Chair: Patricia Limerick, Center of the American West
Commentators: Eric Meeks, Northern Arizona University; Michel Hogue, Carleton University
The Courtroom as Site of Colonial Contact: Encounters between Western and Indigenous Legal Tradition in Alaska’s Territorial Courts
Andrea Geiger, Simon Fraser University
Bloodlines and Boundary Lines: Blackfoot Bands and Families along the U.S.-Canada Border, 1870–1915
Jeffrey Shepherd, University of Texas at El Paso
Coal and Capitalism: Law in Indian Territory
Brian Frehner, University of Missouri–Kansas City
The imposition of legal structures was central to the consolidation of U.S. government authority over Indigenous peoples, their lands and resources in the American West during the late nineteenth and early twentieth centuries. This modified paper session examines the various kinds of legal borderlands that this produced and that Indigenous peoples in the North American West were forced to negotiate on a variety of scales. Organized around the three papers described below with two discussants, Erik Meeks and Michel Hogue, the session will function more like a roundtable, with all five participants taking just ten minutes to address the themes raised in the papers before opening the discussion to the audience. Jeff Shepherd’s paper reflects on ways in which members of the Blackfoot Confederacy negotiated both the U.S.-Canada border and reservation boundaries, as well newly imposed racialized identities. Brian Frehner considers ways in which Choctaw people responded to the imposition of exploitative legal structures intended to facilitate the taking of natural resources from their reservation, in some cases turning them to their own purposes and empowering themselves. Andrea Geiger examines the courtroom itself as a legal borderland and site of both cultural contact and colonial encounter, drawing on a series of linked cases in which five indigenous men were charged with murder in Alaska in 1902 after a traditional legal sanction imposed on another member of their community went awry.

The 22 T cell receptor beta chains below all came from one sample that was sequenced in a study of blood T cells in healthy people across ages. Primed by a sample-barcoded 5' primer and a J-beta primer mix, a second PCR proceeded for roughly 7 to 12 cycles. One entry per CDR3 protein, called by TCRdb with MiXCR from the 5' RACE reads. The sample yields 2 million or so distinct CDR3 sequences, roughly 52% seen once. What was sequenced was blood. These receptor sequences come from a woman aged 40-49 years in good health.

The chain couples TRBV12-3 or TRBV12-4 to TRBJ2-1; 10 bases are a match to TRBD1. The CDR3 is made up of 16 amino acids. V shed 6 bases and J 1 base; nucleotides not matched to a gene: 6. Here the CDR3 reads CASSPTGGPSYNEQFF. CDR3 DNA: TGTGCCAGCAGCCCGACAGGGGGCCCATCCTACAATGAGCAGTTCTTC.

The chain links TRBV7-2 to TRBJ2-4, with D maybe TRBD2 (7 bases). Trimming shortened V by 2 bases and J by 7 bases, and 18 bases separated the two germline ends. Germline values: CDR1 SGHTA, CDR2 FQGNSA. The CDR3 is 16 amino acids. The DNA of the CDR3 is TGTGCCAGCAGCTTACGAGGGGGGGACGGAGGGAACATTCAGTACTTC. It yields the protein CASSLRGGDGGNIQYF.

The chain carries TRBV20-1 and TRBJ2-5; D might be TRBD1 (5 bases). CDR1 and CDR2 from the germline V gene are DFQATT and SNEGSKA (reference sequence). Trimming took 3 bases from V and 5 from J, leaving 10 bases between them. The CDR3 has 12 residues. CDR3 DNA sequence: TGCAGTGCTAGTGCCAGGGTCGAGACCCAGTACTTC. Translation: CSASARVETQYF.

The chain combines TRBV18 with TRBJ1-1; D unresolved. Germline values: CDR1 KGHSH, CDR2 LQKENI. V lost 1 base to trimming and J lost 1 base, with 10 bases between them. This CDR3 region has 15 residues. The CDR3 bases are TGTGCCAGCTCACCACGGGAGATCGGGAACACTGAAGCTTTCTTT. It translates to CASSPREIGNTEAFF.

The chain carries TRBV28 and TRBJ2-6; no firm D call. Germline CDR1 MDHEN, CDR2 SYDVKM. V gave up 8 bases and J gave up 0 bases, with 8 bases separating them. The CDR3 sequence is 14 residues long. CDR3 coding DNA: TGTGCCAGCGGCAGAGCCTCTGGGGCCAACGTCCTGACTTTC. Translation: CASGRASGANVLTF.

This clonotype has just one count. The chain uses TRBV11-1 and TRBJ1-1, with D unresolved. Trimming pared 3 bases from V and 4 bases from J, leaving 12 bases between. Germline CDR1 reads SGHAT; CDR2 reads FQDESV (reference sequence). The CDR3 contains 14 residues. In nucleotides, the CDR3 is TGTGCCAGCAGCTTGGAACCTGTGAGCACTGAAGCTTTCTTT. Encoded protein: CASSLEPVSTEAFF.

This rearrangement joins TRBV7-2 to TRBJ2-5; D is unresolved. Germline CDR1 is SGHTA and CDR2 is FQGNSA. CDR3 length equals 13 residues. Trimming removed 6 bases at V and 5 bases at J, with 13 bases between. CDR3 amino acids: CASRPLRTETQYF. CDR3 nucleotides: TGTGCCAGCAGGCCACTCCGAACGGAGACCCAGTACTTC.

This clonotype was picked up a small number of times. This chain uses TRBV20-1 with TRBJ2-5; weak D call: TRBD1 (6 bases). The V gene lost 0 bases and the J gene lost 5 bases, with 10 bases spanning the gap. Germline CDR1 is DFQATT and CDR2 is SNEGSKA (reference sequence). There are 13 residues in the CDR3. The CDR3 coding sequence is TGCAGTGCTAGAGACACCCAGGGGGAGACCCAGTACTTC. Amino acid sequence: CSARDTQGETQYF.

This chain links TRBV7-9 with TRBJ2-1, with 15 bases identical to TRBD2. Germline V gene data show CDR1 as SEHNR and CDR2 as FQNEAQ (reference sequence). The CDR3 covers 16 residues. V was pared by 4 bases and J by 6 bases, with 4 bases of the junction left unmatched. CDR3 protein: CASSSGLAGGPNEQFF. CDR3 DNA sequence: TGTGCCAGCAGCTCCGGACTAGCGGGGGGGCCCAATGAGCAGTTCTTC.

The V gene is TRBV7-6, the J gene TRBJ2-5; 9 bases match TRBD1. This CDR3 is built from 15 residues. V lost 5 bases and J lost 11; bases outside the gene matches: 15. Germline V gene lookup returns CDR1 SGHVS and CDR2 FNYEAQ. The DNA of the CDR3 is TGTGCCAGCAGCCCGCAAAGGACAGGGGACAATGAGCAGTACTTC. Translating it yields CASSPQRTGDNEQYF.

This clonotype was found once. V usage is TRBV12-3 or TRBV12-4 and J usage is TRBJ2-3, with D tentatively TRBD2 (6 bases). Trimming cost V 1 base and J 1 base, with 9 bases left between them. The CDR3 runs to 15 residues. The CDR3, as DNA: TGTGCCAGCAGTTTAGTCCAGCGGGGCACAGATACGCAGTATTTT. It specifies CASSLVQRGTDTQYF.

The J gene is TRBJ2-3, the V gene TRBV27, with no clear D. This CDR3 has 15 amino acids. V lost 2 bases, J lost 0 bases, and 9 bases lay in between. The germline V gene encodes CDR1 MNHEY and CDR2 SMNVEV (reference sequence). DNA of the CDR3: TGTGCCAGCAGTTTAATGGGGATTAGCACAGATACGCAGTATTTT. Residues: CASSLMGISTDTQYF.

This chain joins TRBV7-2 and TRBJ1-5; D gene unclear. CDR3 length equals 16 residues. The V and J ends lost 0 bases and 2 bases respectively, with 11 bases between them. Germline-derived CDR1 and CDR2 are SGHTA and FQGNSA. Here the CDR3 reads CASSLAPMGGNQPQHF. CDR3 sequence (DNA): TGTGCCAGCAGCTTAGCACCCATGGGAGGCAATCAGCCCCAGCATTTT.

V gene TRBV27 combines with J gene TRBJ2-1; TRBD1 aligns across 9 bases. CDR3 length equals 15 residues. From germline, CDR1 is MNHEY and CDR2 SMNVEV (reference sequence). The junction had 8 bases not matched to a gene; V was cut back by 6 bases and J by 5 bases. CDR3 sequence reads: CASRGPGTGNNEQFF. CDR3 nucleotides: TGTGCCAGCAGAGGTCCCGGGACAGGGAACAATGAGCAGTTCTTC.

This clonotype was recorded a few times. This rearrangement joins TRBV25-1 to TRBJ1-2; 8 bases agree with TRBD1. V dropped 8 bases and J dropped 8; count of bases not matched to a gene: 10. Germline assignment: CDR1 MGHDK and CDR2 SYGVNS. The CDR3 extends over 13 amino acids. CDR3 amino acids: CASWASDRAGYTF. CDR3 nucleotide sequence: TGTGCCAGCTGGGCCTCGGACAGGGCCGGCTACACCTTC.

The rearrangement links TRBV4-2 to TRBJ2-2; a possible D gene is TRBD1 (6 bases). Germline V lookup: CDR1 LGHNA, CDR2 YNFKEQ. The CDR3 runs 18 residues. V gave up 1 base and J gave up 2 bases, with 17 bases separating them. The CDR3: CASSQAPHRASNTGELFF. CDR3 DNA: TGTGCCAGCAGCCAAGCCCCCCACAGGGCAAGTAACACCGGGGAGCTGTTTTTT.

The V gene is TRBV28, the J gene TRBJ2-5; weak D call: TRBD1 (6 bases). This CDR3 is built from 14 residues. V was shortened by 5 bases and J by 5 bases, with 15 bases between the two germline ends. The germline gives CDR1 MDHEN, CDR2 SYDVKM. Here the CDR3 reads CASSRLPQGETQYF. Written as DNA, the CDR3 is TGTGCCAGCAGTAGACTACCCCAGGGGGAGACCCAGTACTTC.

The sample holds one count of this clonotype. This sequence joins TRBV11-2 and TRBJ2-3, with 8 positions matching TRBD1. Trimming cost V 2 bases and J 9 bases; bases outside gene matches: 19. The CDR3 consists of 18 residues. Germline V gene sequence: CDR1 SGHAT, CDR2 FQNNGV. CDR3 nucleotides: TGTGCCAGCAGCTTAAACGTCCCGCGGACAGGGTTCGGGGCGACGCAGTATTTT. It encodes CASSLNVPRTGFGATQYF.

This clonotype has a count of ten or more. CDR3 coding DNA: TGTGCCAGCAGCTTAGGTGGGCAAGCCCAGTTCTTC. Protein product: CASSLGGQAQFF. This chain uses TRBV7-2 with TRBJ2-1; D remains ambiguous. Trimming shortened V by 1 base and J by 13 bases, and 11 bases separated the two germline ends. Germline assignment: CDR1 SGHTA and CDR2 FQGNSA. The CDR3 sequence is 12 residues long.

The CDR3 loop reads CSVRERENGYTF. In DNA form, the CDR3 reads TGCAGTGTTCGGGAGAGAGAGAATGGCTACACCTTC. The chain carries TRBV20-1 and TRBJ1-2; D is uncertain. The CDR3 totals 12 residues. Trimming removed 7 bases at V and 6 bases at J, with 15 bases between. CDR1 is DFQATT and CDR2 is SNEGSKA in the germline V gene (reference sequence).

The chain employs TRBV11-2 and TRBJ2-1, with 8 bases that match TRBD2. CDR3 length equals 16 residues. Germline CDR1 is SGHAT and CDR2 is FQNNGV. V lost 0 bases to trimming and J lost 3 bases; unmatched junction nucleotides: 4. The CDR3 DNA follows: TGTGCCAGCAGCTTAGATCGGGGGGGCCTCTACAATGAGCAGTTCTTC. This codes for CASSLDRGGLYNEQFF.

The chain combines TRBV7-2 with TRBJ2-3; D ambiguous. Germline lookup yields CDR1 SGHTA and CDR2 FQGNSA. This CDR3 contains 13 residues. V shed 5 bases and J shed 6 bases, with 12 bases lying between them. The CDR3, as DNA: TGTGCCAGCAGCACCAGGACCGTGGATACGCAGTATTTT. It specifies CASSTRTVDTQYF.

Recorded in April 2018 at the OAH Annual Meeting held in Sacremento, California as part of the Mellon-funded Amplified Initiative.